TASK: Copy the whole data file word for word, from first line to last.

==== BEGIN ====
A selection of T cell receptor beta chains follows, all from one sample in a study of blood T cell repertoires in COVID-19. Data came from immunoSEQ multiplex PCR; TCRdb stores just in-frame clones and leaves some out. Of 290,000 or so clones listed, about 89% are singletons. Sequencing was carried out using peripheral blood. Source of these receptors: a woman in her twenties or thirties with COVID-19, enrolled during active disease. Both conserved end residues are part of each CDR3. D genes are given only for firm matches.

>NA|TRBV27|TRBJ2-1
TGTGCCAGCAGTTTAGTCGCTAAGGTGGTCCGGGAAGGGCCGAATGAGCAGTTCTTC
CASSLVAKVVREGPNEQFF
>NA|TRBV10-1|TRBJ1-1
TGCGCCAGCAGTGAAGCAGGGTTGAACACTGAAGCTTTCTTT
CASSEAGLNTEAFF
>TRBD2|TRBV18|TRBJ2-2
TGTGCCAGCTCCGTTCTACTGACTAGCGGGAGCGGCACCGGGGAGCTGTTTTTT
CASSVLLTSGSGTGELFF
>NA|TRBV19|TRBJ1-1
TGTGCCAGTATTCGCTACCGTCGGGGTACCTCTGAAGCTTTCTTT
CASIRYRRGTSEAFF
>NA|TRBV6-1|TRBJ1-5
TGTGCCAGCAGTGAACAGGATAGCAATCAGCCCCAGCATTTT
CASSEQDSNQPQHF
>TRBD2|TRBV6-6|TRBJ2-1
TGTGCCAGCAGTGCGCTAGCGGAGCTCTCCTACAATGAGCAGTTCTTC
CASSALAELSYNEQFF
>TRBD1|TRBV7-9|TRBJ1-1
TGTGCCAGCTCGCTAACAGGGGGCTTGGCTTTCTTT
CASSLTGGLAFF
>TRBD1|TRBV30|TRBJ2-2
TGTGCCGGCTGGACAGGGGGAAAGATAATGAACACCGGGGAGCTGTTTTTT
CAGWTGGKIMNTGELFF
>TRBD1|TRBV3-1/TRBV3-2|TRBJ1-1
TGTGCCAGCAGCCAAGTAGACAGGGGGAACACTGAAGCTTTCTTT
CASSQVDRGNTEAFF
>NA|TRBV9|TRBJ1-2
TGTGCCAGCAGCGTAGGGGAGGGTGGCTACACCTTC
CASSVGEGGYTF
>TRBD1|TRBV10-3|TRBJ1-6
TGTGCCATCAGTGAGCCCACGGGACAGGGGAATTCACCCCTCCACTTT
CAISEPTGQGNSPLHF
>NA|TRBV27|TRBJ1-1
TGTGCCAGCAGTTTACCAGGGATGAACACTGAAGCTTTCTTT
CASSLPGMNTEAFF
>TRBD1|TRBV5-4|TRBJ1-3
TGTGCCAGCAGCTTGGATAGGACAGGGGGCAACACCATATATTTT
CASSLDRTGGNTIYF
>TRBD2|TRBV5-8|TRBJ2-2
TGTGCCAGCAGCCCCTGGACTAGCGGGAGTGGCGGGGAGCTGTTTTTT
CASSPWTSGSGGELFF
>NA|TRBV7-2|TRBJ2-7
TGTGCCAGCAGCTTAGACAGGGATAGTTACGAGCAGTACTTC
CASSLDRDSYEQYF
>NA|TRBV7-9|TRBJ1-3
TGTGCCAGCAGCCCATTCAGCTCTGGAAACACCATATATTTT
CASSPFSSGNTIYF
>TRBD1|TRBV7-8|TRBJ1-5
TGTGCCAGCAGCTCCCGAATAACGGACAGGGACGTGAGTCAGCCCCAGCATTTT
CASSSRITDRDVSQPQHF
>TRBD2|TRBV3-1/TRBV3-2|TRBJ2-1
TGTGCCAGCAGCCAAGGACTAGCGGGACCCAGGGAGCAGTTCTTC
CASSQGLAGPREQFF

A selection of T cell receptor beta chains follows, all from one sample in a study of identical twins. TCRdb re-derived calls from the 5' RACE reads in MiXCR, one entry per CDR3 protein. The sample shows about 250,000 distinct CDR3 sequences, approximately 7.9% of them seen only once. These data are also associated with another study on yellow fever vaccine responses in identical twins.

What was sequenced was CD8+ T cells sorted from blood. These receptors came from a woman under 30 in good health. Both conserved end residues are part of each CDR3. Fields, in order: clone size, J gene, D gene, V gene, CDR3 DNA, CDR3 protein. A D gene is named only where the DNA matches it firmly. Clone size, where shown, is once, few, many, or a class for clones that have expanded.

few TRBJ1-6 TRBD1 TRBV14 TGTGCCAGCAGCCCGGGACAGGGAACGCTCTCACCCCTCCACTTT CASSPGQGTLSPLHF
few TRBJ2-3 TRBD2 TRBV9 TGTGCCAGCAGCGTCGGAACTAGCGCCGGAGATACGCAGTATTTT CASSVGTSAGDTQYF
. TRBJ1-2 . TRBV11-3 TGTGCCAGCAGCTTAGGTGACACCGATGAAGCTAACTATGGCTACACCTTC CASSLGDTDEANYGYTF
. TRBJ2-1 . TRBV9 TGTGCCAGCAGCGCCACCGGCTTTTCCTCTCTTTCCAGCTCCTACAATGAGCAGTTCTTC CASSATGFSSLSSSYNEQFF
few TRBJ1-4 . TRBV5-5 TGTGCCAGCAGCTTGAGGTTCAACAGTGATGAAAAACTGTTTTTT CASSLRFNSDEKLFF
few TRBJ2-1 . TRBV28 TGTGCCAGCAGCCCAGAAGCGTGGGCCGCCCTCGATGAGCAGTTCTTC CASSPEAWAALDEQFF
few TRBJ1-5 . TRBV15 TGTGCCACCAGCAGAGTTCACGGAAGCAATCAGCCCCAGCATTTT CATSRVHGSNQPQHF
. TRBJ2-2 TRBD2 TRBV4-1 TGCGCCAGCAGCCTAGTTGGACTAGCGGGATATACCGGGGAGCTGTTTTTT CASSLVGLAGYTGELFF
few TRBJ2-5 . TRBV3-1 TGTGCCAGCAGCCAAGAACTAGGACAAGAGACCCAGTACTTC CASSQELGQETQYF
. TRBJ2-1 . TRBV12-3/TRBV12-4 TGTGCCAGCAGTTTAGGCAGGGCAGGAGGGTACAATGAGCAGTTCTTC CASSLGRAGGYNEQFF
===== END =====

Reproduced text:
A selection of T cell receptor beta chains follows, all from one sample in a study of blood T cell repertoires in COVID-19. Data came from immunoSEQ multiplex PCR; TCRdb stores just in-frame clones and leaves some out. Of 290,000 or so clones listed, about 89% are singletons. Sequencing was carried out using peripheral blood. Source of these receptors: a woman in her twenties or thirties with COVID-19, enrolled during active disease. Both conserved end residues are part of each CDR3. D genes are given only for firm matches.

>NA|TRBV27|TRBJ2-1
TGTGCCAGCAGTTTAGTCGCTAAGGTGGTCCGGGAAGGGCCGAATGAGCAGTTCTTC
CASSLVAKVVREGPNEQFF
>NA|TRBV10-1|TRBJ1-1
TGCGCCAGCAGTGAAGCAGGGTTGAACACTGAAGCTTTCTTT
CASSEAGLNTEAFF
>TRBD2|TRBV18|TRBJ2-2
TGTGCCAGCTCCGTTCTACTGACTAGCGGGAGCGGCACCGGGGAGCTGTTTTTT
CASSVLLTSGSGTGELFF
>NA|TRBV19|TRBJ1-1
TGTGCCAGTATTCGCTACCGTCGGGGTACCTCTGAAGCTTTCTTT
CASIRYRRGTSEAFF
>NA|TRBV6-1|TRBJ1-5
TGTGCCAGCAGTGAACAGGATAGCAATCAGCCCCAGCATTTT
CASSEQDSNQPQHF
>TRBD2|TRBV6-6|TRBJ2-1
TGTGCCAGCAGTGCGCTAGCGGAGCTCTCCTACAATGAGCAGTTCTTC
CASSALAELSYNEQFF
>TRBD1|TRBV7-9|TRBJ1-1
TGTGCCAGCTCGCTAACAGGGGGCTTGGCTTTCTTT
CASSLTGGLAFF
>TRBD1|TRBV30|TRBJ2-2
TGTGCCGGCTGGACAGGGGGAAAGATAATGAACACCGGGGAGCTGTTTTTT
CAGWTGGKIMNTGELFF
>TRBD1|TRBV3-1/TRBV3-2|TRBJ1-1
TGTGCCAGCAGCCAAGTAGACAGGGGGAACACTGAAGCTTTCTTT
CASSQVDRGNTEAFF
>NA|TRBV9|TRBJ1-2
TGTGCCAGCAGCGTAGGGGAGGGTGGCTACACCTTC
CASSVGEGGYTF
>TRBD1|TRBV10-3|TRBJ1-6
TGTGCCATCAGTGAGCCCACGGGACAGGGGAATTCACCCCTCCACTTT
CAISEPTGQGNSPLHF
>NA|TRBV27|TRBJ1-1
TGTGCCAGCAGTTTACCAGGGATGAACACTGAAGCTTTCTTT
CASSLPGMNTEAFF
>TRBD1|TRBV5-4|TRBJ1-3
TGTGCCAGCAGCTTGGATAGGACAGGGGGCAACACCATATATTTT
CASSLDRTGGNTIYF
>TRBD2|TRBV5-8|TRBJ2-2
TGTGCCAGCAGCCCCTGGACTAGCGGGAGTGGCGGGGAGCTGTTTTTT
CASSPWTSGSGGELFF
>NA|TRBV7-2|TRBJ2-7
TGTGCCAGCAGCTTAGACAGGGATAGTTACGAGCAGTACTTC
CASSLDRDSYEQYF
>NA|TRBV7-9|TRBJ1-3
TGTGCCAGCAGCCCATTCAGCTCTGGAAACACCATATATTTT
CASSPFSSGNTIYF
>TRBD1|TRBV7-8|TRBJ1-5
TGTGCCAGCAGCTCCCGAATAACGGACAGGGACGTGAGTCAGCCCCAGCATTTT
CASSSRITDRDVSQPQHF
>TRBD2|TRBV3-1/TRBV3-2|TRBJ2-1
TGTGCCAGCAGCCAAGGACTAGCGGGACCCAGGGAGCAGTTCTTC
CASSQGLAGPREQFF

A selection of T cell receptor beta chains follows, all from one sample in a study of identical twins. TCRdb re-derived calls from the 5' RACE reads in MiXCR, one entry per CDR3 protein. The sample shows about 250,000 distinct CDR3 sequences, approximately 7.9% of them seen only once. These data are also associated with another study on yellow fever vaccine responses in identical twins.

What was sequenced was CD8+ T cells sorted from blood. These receptors came from a woman under 30 in good health. Both conserved end residues are part of each CDR3. Fields, in order: clone size, J gene, D gene, V gene, CDR3 DNA, CDR3 protein. A D gene is named only where the DNA matches it firmly. Clone size, where shown, is once, few, many, or a class for clones that have expanded.

few TRBJ1-6 TRBD1 TRBV14 TGTGCCAGCAGCCCGGGACAGGGAACGCTCTCACCCCTCCACTTT CASSPGQGTLSPLHF
few TRBJ2-3 TRBD2 TRBV9 TGTGCCAGCAGCGTCGGAACTAGCGCCGGAGATACGCAGTATTTT CASSVGTSAGDTQYF
. TRBJ1-2 . TRBV11-3 TGTGCCAGCAGCTTAGGTGACACCGATGAAGCTAACTATGGCTACACCTTC CASSLGDTDEANYGYTF
. TRBJ2-1 . TRBV9 TGTGCCAGCAGCGCCACCGGCTTTTCCTCTCTTTCCAGCTCCTACAATGAGCAGTTCTTC CASSATGFSSLSSSYNEQFF
few TRBJ1-4 . TRBV5-5 TGTGCCAGCAGCTTGAGGTTCAACAGTGATGAAAAACTGTTTTTT CASSLRFNSDEKLFF
few TRBJ2-1 . TRBV28 TGTGCCAGCAGCCCAGAAGCGTGGGCCGCCCTCGATGAGCAGTTCTTC CASSPEAWAALDEQFF
few TRBJ1-5 . TRBV15 TGTGCCACCAGCAGAGTTCACGGAAGCAATCAGCCCCAGCATTTT CATSRVHGSNQPQHF
. TRBJ2-2 TRBD2 TRBV4-1 TGCGCCAGCAGCCTAGTTGGACTAGCGGGATATACCGGGGAGCTGTTTTTT CASSLVGLAGYTGELFF
few TRBJ2-5 . TRBV3-1 TGTGCCAGCAGCCAAGAACTAGGACAAGAGACCCAGTACTTC CASSQELGQETQYF
. TRBJ2-1 . TRBV12-3/TRBV12-4 TGTGCCAGCAGTTTAGGCAGGGCAGGAGGGTACAATGAGCAGTTCTTC CASSLGRAGGYNEQFF